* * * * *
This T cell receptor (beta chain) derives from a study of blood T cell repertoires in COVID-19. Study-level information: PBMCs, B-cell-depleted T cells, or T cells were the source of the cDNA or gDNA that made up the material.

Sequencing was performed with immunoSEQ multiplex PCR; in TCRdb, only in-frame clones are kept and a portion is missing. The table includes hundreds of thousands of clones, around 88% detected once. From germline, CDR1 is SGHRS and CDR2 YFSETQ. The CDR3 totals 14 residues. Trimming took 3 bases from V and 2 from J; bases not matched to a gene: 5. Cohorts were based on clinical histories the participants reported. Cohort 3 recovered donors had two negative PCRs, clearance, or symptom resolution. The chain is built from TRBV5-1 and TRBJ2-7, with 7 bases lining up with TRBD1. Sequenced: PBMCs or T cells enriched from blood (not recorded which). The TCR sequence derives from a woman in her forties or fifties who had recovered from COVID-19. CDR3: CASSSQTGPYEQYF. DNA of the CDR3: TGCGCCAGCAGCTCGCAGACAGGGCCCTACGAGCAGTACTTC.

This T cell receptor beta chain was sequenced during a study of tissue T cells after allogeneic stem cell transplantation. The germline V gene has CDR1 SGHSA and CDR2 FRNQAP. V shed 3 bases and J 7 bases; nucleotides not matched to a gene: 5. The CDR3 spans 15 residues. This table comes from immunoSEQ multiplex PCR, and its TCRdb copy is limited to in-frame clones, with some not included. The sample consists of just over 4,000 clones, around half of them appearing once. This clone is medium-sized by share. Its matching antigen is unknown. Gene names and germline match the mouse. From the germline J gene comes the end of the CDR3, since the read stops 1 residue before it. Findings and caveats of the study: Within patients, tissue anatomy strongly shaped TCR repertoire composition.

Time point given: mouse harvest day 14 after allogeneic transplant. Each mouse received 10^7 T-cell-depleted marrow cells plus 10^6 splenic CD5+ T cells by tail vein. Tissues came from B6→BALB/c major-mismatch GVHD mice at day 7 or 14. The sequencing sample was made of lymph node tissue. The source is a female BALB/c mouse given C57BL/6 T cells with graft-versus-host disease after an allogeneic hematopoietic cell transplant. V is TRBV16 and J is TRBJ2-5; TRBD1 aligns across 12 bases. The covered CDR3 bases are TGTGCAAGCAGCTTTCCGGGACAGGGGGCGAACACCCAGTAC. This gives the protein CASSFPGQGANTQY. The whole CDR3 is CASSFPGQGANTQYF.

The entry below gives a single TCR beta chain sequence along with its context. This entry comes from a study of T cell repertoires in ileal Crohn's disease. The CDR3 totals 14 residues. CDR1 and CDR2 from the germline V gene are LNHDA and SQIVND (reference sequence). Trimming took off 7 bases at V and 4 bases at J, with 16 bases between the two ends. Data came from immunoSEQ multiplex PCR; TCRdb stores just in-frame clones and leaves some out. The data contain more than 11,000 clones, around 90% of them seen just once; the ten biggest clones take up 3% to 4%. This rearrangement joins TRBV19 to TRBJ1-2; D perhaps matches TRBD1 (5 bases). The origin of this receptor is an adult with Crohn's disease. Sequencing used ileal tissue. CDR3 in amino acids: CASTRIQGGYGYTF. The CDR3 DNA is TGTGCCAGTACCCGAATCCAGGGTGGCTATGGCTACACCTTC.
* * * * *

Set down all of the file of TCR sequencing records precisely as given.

This T cell receptor (beta chain) derives from a study of blood T cell repertoires in COVID-19. Study-level information: PBMCs, B-cell-depleted T cells, or T cells were the source of the cDNA or gDNA that made up the material.

Sequencing was performed with immunoSEQ multiplex PCR; in TCRdb, only in-frame clones are kept and a portion is missing. The table includes hundreds of thousands of clones, around 88% detected once. From germline, CDR1 is SGHRS and CDR2 YFSETQ. The CDR3 totals 14 residues. Trimming took 3 bases from V and 2 from J; bases not matched to a gene: 5. Cohorts were based on clinical histories the participants reported. Cohort 3 recovered donors had two negative PCRs, clearance, or symptom resolution. The chain is built from TRBV5-1 and TRBJ2-7, with 7 bases lining up with TRBD1. Sequenced: PBMCs or T cells enriched from blood (not recorded which). The TCR sequence derives from a woman in her forties or fifties who had recovered from COVID-19. CDR3: CASSSQTGPYEQYF. DNA of the CDR3: TGCGCCAGCAGCTCGCAGACAGGGCCCTACGAGCAGTACTTC.

This T cell receptor beta chain was sequenced during a study of tissue T cells after allogeneic stem cell transplantation. The germline V gene has CDR1 SGHSA and CDR2 FRNQAP. V shed 3 bases and J 7 bases; nucleotides not matched to a gene: 5. The CDR3 spans 15 residues. This table comes from immunoSEQ multiplex PCR, and its TCRdb copy is limited to in-frame clones, with some not included. The sample consists of just over 4,000 clones, around half of them appearing once. This clone is medium-sized by share. Its matching antigen is unknown. Gene names and germline match the mouse. From the germline J gene comes the end of the CDR3, since the read stops 1 residue before it. Findings and caveats of the study: Within patients, tissue anatomy strongly shaped TCR repertoire composition.

Time point given: mouse harvest day 14 after allogeneic transplant. Each mouse received 10^7 T-cell-depleted marrow cells plus 10^6 splenic CD5+ T cells by tail vein. Tissues came from B6→BALB/c major-mismatch GVHD mice at day 7 or 14. The sequencing sample was made of lymph node tissue. The source is a female BALB/c mouse given C57BL/6 T cells with graft-versus-host disease after an allogeneic hematopoietic cell transplant. V is TRBV16 and J is TRBJ2-5; TRBD1 aligns across 12 bases. The covered CDR3 bases are TGTGCAAGCAGCTTTCCGGGACAGGGGGCGAACACCCAGTAC. This gives the protein CASSFPGQGANTQY. The whole CDR3 is CASSFPGQGANTQYF.

The entry below gives a single TCR beta chain sequence along with its context. This entry comes from a study of T cell repertoires in ileal Crohn's disease. The CDR3 totals 14 residues. CDR1 and CDR2 from the germline V gene are LNHDA and SQIVND (reference sequence). Trimming took off 7 bases at V and 4 bases at J, with 16 bases between the two ends. Data came from immunoSEQ multiplex PCR; TCRdb stores just in-frame clones and leaves some out. The data contain more than 11,000 clones, around 90% of them seen just once; the ten biggest clones take up 3% to 4%. This rearrangement joins TRBV19 to TRBJ1-2; D perhaps matches TRBD1 (5 bases). The origin of this receptor is an adult with Crohn's disease. Sequencing used ileal tissue. CDR3 in amino acids: CASTRIQGGYGYTF. The CDR3 DNA is TGTGCCAGTACCCGAATCCAGGGTGGCTATGGCTACACCTTC.